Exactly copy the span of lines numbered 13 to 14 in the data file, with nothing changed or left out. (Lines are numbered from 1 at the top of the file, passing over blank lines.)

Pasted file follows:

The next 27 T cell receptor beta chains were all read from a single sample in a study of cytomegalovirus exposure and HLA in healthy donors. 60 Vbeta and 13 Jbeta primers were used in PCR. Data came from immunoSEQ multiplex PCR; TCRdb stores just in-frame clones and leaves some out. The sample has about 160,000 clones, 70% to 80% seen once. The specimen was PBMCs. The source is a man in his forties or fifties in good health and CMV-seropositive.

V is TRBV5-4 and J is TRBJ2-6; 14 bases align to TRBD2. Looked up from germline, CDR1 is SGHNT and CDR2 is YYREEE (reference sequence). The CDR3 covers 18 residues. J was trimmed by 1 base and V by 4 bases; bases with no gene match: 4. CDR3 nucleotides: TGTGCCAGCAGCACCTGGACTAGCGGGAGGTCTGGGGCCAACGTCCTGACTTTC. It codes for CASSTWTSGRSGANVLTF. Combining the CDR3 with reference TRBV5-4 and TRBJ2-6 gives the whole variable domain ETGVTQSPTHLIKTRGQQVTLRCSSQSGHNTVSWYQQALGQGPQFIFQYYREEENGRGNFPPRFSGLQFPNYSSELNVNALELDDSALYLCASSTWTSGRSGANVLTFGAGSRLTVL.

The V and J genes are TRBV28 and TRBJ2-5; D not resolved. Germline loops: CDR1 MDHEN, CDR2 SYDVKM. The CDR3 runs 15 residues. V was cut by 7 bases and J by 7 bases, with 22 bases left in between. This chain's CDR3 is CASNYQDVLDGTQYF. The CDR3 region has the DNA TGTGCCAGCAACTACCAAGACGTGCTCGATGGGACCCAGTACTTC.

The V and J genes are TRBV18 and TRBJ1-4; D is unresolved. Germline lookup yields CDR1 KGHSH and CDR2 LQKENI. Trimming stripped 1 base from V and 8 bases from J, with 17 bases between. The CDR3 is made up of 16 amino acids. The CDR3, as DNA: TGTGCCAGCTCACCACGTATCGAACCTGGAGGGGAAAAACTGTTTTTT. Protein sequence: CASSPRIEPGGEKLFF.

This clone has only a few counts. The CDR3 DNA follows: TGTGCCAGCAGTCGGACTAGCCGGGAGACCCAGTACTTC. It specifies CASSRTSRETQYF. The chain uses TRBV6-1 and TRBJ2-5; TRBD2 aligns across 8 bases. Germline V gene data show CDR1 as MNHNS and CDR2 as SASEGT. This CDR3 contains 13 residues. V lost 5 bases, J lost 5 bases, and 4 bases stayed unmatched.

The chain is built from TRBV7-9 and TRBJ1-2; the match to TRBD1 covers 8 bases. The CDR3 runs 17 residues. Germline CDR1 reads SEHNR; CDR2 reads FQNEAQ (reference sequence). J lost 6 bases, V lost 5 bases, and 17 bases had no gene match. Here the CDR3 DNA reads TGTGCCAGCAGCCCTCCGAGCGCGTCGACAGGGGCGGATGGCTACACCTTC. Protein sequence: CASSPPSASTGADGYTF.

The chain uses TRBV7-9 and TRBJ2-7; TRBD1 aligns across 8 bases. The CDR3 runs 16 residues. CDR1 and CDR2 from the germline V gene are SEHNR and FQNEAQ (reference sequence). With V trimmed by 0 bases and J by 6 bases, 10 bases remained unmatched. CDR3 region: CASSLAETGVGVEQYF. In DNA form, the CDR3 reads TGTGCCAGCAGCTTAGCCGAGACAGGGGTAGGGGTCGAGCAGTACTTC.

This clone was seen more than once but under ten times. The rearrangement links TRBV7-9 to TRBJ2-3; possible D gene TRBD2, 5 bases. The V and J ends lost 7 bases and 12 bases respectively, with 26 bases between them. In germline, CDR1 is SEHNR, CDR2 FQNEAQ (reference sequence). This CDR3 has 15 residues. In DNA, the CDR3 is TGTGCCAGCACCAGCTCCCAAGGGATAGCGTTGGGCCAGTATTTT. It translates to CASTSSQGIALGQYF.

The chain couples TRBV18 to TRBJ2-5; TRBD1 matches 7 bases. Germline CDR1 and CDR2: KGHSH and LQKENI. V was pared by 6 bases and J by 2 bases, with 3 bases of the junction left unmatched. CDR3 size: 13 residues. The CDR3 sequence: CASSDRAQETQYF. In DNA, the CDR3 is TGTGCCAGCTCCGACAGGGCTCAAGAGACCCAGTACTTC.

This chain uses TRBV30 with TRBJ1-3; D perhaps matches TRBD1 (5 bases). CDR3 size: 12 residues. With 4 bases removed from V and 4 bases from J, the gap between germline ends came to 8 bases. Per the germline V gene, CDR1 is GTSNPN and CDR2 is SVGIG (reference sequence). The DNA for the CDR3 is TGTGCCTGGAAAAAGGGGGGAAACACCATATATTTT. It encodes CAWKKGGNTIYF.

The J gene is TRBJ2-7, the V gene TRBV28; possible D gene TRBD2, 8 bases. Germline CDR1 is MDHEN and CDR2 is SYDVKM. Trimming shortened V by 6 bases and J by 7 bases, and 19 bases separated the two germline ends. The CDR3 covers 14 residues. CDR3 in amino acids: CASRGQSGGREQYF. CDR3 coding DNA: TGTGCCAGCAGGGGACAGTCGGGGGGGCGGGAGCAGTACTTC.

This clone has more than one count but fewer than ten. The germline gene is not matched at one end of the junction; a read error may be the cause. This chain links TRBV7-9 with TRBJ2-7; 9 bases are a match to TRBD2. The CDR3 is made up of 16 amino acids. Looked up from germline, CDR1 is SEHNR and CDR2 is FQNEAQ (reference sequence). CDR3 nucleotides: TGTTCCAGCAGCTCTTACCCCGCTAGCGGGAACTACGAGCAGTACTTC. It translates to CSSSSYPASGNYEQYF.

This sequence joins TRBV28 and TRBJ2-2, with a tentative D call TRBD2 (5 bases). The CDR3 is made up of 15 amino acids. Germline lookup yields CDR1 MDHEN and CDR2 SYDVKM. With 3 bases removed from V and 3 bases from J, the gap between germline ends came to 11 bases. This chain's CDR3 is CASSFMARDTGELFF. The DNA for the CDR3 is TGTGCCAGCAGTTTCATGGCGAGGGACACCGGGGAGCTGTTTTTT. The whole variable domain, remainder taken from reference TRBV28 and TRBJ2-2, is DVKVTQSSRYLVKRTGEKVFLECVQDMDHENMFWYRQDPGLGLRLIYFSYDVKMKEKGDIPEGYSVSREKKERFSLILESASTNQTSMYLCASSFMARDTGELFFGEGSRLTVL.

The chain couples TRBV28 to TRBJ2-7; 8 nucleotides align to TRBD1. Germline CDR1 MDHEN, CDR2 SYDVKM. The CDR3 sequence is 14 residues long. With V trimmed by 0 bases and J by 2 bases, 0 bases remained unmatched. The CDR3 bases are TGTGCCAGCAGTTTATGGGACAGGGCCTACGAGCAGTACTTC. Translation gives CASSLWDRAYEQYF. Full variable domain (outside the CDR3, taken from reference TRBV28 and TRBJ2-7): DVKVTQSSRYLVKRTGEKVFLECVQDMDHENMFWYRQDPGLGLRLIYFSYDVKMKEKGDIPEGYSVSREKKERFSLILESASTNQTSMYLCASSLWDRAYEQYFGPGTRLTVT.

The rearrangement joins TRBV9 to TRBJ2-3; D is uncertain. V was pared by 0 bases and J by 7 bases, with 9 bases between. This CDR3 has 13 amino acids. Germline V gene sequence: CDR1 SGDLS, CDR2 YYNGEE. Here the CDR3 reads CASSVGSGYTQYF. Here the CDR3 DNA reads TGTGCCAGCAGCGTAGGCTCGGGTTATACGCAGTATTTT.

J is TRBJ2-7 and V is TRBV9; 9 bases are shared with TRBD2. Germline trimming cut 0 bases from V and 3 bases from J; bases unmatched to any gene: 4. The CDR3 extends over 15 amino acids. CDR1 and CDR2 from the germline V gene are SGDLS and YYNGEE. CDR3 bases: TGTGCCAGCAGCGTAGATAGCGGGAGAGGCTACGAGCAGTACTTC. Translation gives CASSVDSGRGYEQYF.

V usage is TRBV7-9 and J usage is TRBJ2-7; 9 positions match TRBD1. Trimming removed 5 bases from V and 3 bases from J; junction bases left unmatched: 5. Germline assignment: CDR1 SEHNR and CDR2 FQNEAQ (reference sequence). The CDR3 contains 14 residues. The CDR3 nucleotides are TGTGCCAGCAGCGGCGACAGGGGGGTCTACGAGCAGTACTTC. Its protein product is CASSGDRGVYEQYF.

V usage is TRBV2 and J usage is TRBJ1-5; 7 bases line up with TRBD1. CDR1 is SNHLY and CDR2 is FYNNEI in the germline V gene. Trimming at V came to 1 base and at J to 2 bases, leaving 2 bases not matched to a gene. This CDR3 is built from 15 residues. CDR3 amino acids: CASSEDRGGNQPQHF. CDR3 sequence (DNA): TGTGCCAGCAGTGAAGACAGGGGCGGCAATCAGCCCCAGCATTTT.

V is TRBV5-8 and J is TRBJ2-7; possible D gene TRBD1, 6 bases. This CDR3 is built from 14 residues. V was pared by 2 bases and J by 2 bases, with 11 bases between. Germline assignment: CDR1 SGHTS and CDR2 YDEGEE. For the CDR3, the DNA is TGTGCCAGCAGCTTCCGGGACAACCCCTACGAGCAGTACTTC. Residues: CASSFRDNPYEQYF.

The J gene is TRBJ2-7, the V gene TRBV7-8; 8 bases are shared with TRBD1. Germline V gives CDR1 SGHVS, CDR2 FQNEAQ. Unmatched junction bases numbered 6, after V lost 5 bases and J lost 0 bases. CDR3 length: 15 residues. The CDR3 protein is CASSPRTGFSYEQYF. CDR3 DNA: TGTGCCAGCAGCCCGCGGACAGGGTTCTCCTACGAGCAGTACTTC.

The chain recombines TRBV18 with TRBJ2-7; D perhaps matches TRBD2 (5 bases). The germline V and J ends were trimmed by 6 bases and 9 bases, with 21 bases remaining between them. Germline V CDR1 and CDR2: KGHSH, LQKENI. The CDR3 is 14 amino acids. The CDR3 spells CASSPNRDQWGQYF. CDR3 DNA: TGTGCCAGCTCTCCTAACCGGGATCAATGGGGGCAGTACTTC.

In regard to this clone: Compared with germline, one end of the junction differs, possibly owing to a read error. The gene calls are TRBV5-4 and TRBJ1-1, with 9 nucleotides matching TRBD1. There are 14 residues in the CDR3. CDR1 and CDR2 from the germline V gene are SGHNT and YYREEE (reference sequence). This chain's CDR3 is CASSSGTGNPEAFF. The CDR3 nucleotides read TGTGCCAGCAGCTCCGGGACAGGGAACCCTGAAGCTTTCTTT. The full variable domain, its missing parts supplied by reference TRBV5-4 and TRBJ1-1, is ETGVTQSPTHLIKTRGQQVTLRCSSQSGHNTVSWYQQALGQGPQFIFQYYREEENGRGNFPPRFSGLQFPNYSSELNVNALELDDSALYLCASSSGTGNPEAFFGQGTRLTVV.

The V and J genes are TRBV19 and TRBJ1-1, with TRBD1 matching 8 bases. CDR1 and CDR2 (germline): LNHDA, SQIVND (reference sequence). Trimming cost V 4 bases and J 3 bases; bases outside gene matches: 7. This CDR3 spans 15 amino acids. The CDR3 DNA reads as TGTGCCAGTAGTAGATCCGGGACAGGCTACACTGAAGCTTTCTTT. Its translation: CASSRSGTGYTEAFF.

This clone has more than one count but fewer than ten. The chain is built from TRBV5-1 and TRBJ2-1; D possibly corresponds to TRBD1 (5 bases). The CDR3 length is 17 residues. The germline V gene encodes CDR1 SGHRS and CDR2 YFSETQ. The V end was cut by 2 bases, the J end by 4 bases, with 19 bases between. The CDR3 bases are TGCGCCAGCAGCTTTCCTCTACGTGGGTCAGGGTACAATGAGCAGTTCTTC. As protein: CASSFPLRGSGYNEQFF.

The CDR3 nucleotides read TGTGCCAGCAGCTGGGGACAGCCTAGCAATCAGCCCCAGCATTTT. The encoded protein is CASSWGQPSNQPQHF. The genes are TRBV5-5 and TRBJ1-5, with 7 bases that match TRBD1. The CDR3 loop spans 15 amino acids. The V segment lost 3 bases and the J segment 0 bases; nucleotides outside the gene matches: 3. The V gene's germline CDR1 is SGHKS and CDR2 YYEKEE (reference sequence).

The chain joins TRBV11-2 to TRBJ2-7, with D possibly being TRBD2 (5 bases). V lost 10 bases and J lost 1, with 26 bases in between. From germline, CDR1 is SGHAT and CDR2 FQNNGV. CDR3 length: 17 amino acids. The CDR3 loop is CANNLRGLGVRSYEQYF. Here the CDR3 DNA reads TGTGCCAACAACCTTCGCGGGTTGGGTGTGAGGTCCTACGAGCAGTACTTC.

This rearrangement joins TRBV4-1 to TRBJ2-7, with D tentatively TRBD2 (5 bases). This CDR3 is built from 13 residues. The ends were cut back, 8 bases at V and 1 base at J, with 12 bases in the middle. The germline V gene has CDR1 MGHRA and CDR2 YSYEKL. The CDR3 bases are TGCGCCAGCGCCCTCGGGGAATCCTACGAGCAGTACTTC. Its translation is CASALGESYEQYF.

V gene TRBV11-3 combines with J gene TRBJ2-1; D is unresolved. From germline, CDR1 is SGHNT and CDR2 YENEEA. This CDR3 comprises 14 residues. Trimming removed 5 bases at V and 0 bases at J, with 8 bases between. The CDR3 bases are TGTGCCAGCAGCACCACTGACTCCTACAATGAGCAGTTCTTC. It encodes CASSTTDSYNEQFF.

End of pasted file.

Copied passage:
This sequence joins TRBV28 and TRBJ2-2, with a tentative D call TRBD2 (5 bases). The CDR3 is made up of 15 amino acids. Germline lookup yields CDR1 MDHEN and CDR2 SYDVKM. With 3 bases removed from V and 3 bases from J, the gap between germline ends came to 11 bases. This chain's CDR3 is CASSFMARDTGELFF. The DNA for the CDR3 is TGTGCCAGCAGTTTCATGGCGAGGGACACCGGGGAGCTGTTTTTT. The whole variable domain, remainder taken from reference TRBV28 and TRBJ2-2, is DVKVTQSSRYLVKRTGEKVFLECVQDMDHENMFWYRQDPGLGLRLIYFSYDVKMKEKGDIPEGYSVSREKKERFSLILESASTNQTSMYLCASSFMARDTGELFFGEGSRLTVL.

The chain couples TRBV28 to TRBJ2-7; 8 nucleotides align to TRBD1. Germline CDR1 MDHEN, CDR2 SYDVKM. The CDR3 sequence is 14 residues long. With V trimmed by 0 bases and J by 2 bases, 0 bases remained unmatched. The CDR3 bases are TGTGCCAGCAGTTTATGGGACAGGGCCTACGAGCAGTACTTC. Translation gives CASSLWDRAYEQYF. Full variable domain (outside the CDR3, taken from reference TRBV28 and TRBJ2-7): DVKVTQSSRYLVKRTGEKVFLECVQDMDHENMFWYRQDPGLGLRLIYFSYDVKMKEKGDIPEGYSVSREKKERFSLILESASTNQTSMYLCASSLWDRAYEQYFGPGTRLTVT.